A total solar eclipse will happen August 21 over a broad swath of the US, as the sun’s trajectory cuts diagonally through the country. The rarity of this event makes it a perfect opportunity for memories and learning for families able to witness it. And, you don’t have to do much homework to make this an experience your kids will remember for a long, long time– we’ve done it for you!
National Park Service
The National Park Service’s Junior Ranger program and the Planetary Society have joined forces to offer a solar eclipse workbook and accompanying video featuring a Junior Ranger and Bill Nye the Science Guy. If you live close to a National Park, you should be able to pick up a hard copy of the Eclipse Explorer book for free. (Just call ahead to make sure they’re in stock.) If you’re not close, you can still download a PDF version so your kids won’t miss out.
Astronomy.com is offering an eclipse guide which includes answers to common questions and help for practice viewing the solar eclipse before the big day. You will have to sign up for Astronomy Magazine’s email newsletter to receive the download.
NASA has developed age-appropriate resources for kids interested in astronomy and the solar eclipse. Perfect for grades 5 to 8, this page provides text and graphics to help children understand an eclipse. The bottom of the page also includes more links including one that explains how to view the eclipse safely. This page offers short videos that will engage children and adults alike. NASA also maintains an official page for the solar eclipse. It will be difficult for young children to navigate, but it will be age-appropriate for tweens and teens. NASA also provides activity ideas including how everyone can become a “citizen explorer”– something that could be a family activity during the eclipse.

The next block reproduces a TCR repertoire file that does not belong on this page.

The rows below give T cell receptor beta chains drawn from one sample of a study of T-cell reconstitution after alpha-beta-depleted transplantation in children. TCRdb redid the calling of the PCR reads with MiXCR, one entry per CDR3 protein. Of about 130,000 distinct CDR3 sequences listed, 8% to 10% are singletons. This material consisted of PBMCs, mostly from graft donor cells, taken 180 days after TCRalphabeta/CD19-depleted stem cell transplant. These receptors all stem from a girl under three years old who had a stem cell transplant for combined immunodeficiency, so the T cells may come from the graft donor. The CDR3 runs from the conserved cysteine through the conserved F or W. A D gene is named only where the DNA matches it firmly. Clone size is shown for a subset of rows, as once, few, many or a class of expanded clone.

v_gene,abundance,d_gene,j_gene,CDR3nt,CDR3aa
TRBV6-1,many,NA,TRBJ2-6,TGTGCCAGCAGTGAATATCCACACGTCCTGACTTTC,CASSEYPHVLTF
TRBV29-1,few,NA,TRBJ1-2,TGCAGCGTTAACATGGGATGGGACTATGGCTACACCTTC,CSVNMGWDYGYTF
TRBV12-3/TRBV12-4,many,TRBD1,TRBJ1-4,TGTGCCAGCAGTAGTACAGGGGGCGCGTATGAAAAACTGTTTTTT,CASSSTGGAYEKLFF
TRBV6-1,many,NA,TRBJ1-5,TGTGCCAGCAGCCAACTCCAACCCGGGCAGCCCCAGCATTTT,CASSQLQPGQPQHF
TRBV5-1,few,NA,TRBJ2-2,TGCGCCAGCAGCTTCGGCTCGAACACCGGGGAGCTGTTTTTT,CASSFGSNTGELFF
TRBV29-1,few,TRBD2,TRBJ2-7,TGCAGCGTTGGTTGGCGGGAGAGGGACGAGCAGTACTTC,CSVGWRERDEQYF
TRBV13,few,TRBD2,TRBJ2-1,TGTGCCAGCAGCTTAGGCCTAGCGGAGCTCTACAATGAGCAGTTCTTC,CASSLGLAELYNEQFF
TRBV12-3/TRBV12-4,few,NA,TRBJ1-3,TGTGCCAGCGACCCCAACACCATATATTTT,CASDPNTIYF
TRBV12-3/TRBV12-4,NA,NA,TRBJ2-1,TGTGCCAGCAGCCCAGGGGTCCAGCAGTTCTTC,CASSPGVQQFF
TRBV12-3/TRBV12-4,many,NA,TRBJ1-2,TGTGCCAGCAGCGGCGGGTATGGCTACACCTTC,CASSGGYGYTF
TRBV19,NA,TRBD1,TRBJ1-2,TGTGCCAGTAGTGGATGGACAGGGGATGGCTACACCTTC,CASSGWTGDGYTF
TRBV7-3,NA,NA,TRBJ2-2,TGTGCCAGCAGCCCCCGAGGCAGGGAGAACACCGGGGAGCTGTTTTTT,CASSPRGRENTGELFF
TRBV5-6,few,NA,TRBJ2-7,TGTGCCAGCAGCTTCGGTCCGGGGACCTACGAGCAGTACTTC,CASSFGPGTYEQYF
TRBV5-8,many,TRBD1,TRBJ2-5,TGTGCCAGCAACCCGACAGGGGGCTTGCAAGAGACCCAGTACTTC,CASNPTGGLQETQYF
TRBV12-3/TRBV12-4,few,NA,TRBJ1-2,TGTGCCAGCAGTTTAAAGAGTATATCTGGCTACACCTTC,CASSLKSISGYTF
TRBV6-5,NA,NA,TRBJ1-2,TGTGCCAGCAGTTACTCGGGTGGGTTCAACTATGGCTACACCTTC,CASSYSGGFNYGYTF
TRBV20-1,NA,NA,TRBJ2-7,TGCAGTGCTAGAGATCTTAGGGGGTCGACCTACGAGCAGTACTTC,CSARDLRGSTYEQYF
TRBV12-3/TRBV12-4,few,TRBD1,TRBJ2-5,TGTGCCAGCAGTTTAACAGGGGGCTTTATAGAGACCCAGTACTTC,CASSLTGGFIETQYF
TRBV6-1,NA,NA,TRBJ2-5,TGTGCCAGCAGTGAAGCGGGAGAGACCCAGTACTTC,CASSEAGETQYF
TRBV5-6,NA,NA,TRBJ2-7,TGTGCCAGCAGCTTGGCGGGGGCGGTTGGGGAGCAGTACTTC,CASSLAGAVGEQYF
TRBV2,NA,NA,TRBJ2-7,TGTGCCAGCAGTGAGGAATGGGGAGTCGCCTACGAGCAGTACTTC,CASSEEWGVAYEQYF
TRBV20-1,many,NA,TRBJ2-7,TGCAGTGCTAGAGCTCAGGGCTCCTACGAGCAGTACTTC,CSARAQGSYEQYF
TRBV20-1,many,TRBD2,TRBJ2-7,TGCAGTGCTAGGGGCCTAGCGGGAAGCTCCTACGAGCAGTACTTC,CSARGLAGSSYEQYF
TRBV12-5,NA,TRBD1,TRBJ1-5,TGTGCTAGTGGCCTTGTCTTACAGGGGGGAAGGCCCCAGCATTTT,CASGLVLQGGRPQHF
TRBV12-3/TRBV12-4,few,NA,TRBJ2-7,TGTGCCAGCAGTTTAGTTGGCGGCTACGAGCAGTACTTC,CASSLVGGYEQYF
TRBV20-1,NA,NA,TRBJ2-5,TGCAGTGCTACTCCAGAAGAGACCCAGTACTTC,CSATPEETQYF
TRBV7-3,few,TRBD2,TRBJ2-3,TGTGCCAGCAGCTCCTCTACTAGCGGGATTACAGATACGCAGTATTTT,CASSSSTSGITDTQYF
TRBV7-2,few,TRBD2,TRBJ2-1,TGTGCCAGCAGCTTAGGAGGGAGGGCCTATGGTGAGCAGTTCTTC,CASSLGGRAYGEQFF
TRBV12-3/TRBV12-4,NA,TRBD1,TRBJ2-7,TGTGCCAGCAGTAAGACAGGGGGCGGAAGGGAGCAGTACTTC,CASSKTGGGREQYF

National Science Teachers Association
The NSTA is providing a free lesson plan with digital resources for everyone regardless of teaching affiliation. It’s best for middle school students, but some of the resources may be suited for younger children with parental help.
Schools, libraries, and other community groups around the country are planning solar eclipse parties and events. Keep your eyes out for flyers in your area and Facebook events. If there aren’t any where you live, why not plan one yourself?
By J.G. Noll